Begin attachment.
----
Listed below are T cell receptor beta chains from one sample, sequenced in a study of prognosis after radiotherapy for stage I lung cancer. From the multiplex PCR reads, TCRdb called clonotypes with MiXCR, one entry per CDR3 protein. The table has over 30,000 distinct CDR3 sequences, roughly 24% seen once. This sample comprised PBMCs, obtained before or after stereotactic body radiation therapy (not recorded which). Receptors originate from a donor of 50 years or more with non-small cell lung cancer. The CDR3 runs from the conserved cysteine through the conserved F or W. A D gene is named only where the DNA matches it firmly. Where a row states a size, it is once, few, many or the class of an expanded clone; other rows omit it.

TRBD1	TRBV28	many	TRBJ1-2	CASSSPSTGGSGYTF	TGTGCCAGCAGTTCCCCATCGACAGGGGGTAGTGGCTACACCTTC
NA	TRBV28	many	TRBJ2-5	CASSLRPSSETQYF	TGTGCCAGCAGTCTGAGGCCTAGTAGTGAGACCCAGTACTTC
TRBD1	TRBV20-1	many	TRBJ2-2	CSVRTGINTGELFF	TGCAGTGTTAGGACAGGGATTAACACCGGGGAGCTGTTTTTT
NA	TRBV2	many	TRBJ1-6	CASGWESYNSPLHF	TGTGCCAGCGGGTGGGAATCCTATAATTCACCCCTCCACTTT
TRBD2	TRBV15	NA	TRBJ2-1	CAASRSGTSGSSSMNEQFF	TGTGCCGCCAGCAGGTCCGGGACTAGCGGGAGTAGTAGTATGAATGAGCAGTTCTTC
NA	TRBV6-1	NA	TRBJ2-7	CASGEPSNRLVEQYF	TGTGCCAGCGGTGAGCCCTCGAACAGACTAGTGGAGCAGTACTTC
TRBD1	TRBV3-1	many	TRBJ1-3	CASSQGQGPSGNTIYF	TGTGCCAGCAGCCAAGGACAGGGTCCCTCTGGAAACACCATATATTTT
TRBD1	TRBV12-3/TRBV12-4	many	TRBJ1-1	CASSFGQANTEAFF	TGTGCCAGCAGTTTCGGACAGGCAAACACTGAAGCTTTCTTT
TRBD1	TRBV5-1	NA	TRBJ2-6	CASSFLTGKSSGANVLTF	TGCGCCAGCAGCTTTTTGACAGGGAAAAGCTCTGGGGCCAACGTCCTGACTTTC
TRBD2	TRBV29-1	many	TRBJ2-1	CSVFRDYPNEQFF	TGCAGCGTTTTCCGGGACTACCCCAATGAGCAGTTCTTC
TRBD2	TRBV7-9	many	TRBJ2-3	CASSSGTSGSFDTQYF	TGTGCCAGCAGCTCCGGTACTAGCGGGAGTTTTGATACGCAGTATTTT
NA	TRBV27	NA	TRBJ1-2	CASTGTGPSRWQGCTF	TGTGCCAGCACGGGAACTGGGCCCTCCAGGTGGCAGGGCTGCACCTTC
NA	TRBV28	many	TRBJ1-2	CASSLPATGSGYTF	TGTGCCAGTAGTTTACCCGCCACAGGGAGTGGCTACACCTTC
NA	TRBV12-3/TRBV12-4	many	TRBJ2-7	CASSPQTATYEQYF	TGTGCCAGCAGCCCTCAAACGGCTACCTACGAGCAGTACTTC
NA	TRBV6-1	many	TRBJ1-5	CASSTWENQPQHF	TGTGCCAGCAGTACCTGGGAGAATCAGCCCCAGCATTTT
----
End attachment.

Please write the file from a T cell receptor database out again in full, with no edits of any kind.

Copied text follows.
Listed below are T cell receptor beta chains from one sample, sequenced in a study of prognosis after radiotherapy for stage I lung cancer. From the multiplex PCR reads, TCRdb called clonotypes with MiXCR, one entry per CDR3 protein. The table has over 30,000 distinct CDR3 sequences, roughly 24% seen once. This sample comprised PBMCs, obtained before or after stereotactic body radiation therapy (not recorded which). Receptors originate from a donor of 50 years or more with non-small cell lung cancer. The CDR3 runs from the conserved cysteine through the conserved F or W. A D gene is named only where the DNA matches it firmly. Where a row states a size, it is once, few, many or the class of an expanded clone; other rows omit it.

TRBD1	TRBV28	many	TRBJ1-2	CASSSPSTGGSGYTF	TGTGCCAGCAGTTCCCCATCGACAGGGGGTAGTGGCTACACCTTC
NA	TRBV28	many	TRBJ2-5	CASSLRPSSETQYF	TGTGCCAGCAGTCTGAGGCCTAGTAGTGAGACCCAGTACTTC
TRBD1	TRBV20-1	many	TRBJ2-2	CSVRTGINTGELFF	TGCAGTGTTAGGACAGGGATTAACACCGGGGAGCTGTTTTTT
NA	TRBV2	many	TRBJ1-6	CASGWESYNSPLHF	TGTGCCAGCGGGTGGGAATCCTATAATTCACCCCTCCACTTT
TRBD2	TRBV15	NA	TRBJ2-1	CAASRSGTSGSSSMNEQFF	TGTGCCGCCAGCAGGTCCGGGACTAGCGGGAGTAGTAGTATGAATGAGCAGTTCTTC
NA	TRBV6-1	NA	TRBJ2-7	CASGEPSNRLVEQYF	TGTGCCAGCGGTGAGCCCTCGAACAGACTAGTGGAGCAGTACTTC
TRBD1	TRBV3-1	many	TRBJ1-3	CASSQGQGPSGNTIYF	TGTGCCAGCAGCCAAGGACAGGGTCCCTCTGGAAACACCATATATTTT
TRBD1	TRBV12-3/TRBV12-4	many	TRBJ1-1	CASSFGQANTEAFF	TGTGCCAGCAGTTTCGGACAGGCAAACACTGAAGCTTTCTTT
TRBD1	TRBV5-1	NA	TRBJ2-6	CASSFLTGKSSGANVLTF	TGCGCCAGCAGCTTTTTGACAGGGAAAAGCTCTGGGGCCAACGTCCTGACTTTC
TRBD2	TRBV29-1	many	TRBJ2-1	CSVFRDYPNEQFF	TGCAGCGTTTTCCGGGACTACCCCAATGAGCAGTTCTTC
TRBD2	TRBV7-9	many	TRBJ2-3	CASSSGTSGSFDTQYF	TGTGCCAGCAGCTCCGGTACTAGCGGGAGTTTTGATACGCAGTATTTT
NA	TRBV27	NA	TRBJ1-2	CASTGTGPSRWQGCTF	TGTGCCAGCACGGGAACTGGGCCCTCCAGGTGGCAGGGCTGCACCTTC
NA	TRBV28	many	TRBJ1-2	CASSLPATGSGYTF	TGTGCCAGTAGTTTACCCGCCACAGGGAGTGGCTACACCTTC
NA	TRBV12-3/TRBV12-4	many	TRBJ2-7	CASSPQTATYEQYF	TGTGCCAGCAGCCCTCAAACGGCTACCTACGAGCAGTACTTC
NA	TRBV6-1	many	TRBJ1-5	CASSTWENQPQHF	TGTGCCAGCAGTACCTGGGAGAATCAGCCCCAGCATTTT